Nahshon Garrett, national champion
How an 84-pound third-stringer became one of Chico’s greatest high-school athletes
One of Chico’s greatest high-school athletes has come a long way since entering Chico High School as an 84-pound, third-string wrestler who also sat the bench on the school’s football team. He remembers sitting outside of his church that year, confused and wondering, “Why am I so small?”
“I didn’t really feel that small, but for some reason sports just weren’t working for me,” Nahshon Garrett said.
Flash forward four years: On April 3, Nahshon won a national championship in the 112-pound category at the National High School Coaches Association tournament in Florida, becoming the only California Interscholastic Federation Northern Section wrestler in history to win a national title. (This Saturday, May 7, he will be honored as a top athlete by appearing in the Pioneer Days “Celebrating Athletic Enthusiasm!” parade.)
Soon after his national victory Nahshon was offered a full-ride scholarship to Cornell University, a prestigious Ivy League school in Ithaca, N.Y. He’d been recruited by seven colleges but chose Cornell because of its outstanding academic and wrestling programs. He’s leaning toward majoring in developmental sociology.
The lean but intensely muscular 112-pound senior entered that finals match in Florida with a torn pectoral (chest) muscle, and during it he dislocated his thumb, ripping the tendon so badly that he had to wear a foot-long arm cast for six weeks afterward.
Before the match Nahshon stayed loose, as he always does before a contest, talking and laughing with friends, and even dancing—his second passion, which he shares with his twin brother, Isaac.
“I was in one of the best areas of the country with gorgeous beaches, so what would I be worried about?” he said. “Even if I lost, my coaches would still love me.”
Somehow, he felt virtually no pain and won the match 3-2. It was another astounding achievement for Nahshon this year. In March he became the only Northern Section wrestler ever to win the state high-school championship twice.
Nahshon says he’s overcome his perceived adversities using his faith in God and his tenacious personality.
“If I do something I want to be the best at it,” he said during a recent interview, still wearing the cast. “I want to work harder than everyone else with my body and mind.”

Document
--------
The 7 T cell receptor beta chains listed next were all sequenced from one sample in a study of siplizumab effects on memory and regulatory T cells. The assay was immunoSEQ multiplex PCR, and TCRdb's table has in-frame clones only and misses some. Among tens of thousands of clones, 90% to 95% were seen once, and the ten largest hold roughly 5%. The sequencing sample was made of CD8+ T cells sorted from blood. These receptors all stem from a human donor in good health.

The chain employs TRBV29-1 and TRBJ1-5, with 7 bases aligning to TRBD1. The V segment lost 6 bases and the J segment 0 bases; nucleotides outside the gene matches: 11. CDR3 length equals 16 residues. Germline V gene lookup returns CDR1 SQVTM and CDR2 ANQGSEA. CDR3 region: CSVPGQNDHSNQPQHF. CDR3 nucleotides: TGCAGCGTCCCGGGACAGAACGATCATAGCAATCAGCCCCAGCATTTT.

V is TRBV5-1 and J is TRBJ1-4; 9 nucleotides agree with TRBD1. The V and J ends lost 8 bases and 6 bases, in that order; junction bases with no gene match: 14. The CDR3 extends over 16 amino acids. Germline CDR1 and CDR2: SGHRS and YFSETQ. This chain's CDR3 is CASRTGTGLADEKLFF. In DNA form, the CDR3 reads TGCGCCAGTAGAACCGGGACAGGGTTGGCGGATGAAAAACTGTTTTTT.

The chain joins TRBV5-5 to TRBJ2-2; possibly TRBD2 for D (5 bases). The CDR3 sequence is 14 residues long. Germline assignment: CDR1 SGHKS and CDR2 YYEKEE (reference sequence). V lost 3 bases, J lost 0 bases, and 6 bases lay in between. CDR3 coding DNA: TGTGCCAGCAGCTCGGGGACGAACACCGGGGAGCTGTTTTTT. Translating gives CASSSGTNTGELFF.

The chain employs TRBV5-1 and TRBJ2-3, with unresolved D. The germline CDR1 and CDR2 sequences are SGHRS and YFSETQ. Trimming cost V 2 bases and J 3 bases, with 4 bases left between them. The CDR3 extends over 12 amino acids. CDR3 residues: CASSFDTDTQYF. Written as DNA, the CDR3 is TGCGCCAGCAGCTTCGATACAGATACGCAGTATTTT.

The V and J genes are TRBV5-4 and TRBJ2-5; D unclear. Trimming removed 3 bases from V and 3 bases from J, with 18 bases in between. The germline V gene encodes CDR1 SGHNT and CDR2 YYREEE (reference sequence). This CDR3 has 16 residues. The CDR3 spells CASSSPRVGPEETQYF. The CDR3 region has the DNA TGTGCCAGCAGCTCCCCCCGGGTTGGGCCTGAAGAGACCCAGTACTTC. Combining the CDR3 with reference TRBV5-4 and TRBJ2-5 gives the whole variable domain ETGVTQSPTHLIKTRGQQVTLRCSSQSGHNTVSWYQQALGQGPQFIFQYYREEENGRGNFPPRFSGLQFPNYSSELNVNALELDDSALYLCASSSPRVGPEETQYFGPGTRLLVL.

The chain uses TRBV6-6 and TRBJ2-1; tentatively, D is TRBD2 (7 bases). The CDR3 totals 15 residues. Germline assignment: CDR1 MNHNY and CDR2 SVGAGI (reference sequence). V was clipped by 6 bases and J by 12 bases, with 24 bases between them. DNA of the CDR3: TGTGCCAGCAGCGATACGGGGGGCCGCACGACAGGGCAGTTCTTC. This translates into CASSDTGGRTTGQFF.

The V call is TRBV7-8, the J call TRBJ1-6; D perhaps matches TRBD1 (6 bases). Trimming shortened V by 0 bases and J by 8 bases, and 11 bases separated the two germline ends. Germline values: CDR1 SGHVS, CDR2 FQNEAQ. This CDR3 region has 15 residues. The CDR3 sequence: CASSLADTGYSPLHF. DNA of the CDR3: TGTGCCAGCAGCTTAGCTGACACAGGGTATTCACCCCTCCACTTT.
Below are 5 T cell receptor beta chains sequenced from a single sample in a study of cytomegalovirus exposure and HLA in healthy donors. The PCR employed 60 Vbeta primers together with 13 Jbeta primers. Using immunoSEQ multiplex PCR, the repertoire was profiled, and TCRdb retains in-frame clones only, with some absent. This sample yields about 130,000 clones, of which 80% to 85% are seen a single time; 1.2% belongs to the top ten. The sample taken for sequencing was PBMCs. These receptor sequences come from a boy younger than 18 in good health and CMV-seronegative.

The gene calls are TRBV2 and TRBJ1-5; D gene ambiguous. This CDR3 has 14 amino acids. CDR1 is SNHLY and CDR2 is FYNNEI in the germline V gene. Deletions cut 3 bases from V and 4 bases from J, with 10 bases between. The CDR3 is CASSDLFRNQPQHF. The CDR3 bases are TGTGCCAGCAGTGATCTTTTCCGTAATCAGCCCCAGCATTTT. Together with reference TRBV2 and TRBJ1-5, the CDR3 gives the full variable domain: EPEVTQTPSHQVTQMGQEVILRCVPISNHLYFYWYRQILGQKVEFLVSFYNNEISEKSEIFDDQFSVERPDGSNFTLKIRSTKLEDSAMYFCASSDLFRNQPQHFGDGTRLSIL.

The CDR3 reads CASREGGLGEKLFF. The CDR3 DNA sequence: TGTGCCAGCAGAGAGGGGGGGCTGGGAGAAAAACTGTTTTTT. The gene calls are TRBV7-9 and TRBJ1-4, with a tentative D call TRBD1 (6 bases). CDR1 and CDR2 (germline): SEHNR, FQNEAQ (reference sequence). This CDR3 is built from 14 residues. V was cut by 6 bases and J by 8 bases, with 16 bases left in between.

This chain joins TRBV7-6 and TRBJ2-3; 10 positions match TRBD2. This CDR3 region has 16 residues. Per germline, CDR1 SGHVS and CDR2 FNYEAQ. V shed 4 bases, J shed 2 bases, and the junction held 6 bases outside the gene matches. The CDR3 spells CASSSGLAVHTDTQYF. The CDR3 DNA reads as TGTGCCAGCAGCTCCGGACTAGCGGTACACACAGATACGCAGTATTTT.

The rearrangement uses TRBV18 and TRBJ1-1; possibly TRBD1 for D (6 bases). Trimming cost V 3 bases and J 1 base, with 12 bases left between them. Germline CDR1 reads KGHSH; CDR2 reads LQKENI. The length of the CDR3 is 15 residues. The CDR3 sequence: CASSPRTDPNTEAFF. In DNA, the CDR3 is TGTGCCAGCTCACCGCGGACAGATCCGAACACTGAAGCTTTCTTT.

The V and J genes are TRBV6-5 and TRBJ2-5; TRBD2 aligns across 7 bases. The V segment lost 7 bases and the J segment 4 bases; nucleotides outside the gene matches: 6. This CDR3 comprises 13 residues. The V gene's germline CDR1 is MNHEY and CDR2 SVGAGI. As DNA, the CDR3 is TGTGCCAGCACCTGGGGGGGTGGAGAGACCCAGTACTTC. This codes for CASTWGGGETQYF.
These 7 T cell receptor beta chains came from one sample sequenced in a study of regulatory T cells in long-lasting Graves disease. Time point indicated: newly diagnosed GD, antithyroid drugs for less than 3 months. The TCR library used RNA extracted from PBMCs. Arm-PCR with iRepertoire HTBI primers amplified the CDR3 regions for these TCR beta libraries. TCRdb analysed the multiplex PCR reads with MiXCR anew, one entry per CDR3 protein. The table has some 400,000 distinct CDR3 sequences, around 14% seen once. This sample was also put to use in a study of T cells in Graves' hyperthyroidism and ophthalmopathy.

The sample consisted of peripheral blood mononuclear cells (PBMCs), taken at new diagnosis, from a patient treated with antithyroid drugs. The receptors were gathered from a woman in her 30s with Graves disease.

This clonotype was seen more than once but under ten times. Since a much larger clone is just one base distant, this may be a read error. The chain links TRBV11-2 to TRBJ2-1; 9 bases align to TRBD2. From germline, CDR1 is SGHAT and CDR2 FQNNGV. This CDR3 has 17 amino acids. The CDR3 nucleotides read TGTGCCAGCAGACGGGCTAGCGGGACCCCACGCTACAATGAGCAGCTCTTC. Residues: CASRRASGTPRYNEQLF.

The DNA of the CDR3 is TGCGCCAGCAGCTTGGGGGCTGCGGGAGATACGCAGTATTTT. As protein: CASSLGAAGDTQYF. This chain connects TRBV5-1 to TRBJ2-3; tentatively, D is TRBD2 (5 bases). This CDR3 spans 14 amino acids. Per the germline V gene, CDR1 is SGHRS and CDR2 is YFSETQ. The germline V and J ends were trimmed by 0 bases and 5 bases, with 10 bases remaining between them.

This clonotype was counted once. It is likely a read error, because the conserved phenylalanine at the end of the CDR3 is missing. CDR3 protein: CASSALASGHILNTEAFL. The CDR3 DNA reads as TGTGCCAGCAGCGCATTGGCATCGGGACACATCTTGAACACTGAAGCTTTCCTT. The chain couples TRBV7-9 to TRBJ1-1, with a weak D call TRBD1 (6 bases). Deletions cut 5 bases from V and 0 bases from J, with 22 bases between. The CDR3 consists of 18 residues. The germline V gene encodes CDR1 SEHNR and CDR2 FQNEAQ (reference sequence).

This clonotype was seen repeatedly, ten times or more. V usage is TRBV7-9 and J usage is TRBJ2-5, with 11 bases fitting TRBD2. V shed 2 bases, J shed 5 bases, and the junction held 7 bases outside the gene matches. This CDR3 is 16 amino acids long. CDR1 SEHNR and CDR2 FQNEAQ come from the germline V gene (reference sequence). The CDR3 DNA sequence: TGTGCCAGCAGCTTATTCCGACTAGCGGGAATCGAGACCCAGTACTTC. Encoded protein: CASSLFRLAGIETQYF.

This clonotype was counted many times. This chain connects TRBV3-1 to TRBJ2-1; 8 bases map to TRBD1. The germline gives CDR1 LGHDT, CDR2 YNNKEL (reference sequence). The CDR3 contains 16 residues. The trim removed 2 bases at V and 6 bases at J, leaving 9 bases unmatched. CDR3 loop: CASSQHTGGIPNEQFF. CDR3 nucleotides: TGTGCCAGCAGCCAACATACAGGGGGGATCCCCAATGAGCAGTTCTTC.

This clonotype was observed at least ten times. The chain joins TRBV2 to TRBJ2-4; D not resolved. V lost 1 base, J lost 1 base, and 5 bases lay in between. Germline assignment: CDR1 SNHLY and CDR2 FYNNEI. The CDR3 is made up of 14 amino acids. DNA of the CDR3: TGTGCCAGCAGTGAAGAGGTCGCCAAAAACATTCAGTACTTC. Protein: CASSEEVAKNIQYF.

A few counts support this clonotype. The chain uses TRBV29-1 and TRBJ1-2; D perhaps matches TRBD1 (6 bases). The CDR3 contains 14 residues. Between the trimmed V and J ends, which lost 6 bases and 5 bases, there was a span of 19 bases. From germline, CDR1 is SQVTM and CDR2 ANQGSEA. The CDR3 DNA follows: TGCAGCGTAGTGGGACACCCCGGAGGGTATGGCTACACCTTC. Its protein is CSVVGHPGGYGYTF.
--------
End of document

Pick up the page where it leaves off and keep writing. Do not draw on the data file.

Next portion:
His coach for all four years, Keith Rollins, was also a big help.
“He’s guided me every year here,” Nahshon said. “If wrestling is like making bread, then Keith is the flour; he’s an essential ingredient.”
For all his wrestling success, he almost never started the sport. Through his early teens his mother, Golden, forbade him to wrestle, fearing for his well-being and health.
“I’d heard that you could get fungus and ringworm from wrestling mats,” she explained.
Nahshon became secretly hooked on wrestling when a friend took him to his school’s practice in seventh grade, the same year his father passed away from pancreatic cancer. During that practice he was elated when he beat one of the school’s best wrestlers. He kept practicing that year, unbeknownst to his mother. In eighth grade he finally asked her permission, and, seeing his passion for the sport, she relented.
At Chico High, Nahshon’s skills grew along with his size, as he gained more than 25 pounds in his four years there.
One of Nahshon’s biggest challenges has been keeping focused on his faith, which he credits to his mother and coach Rollins.
“It’s been hard because I’m coming of age and have different thoughts than when I was younger,” he said.
His dedication earned him his first state championship as a junior.
“I was like, ‘Oh, my gosh, he did what he’s always wanted to do,’” Isaac said. “All his hard work and starving to make weight finally paid off.”
Though not identical twins, Nahshon and Isaac appear to be so. “Everyone always thinks I’m Nahshon,” said Isaac. “I just wave, say ‘hi’ and keep going.”
Nahshon and Isaac are a formidable athletic pair. They are an accomplished singing-and-dancing duo. Isaac has performed ballet in The Nutcracker and Sleeping Beauty and the two have danced pop and hip-hop at nearly every Chico High rally during the past four years. A few years ago their mother actually drove them to Hollywood in an unsuccessful bid at professional modeling and acting.
“It turned out to be too costly and difficult to move there,” Golden said. “But we got a ton of calls from interested agents.”
Isaac does not regret the lost opportunity.
“I’m glad Hollywood didn’t work out because Nahshon wouldn’t have excelled in wrestling and I wouldn’t have taken ballet,” he said.
Nahshon says that dancing is his fallback passion if wrestling doesn’t work out.
Throughout it all, Nahshon has kept his modesty and positive spirit, Isaac said. “Sometimes I’ll get tired of stretching and ask him if I should continue,” Isaac said. “He’ll ask me, ‘Do you want to be a champ?’ and that’ll be enough to keep me going.”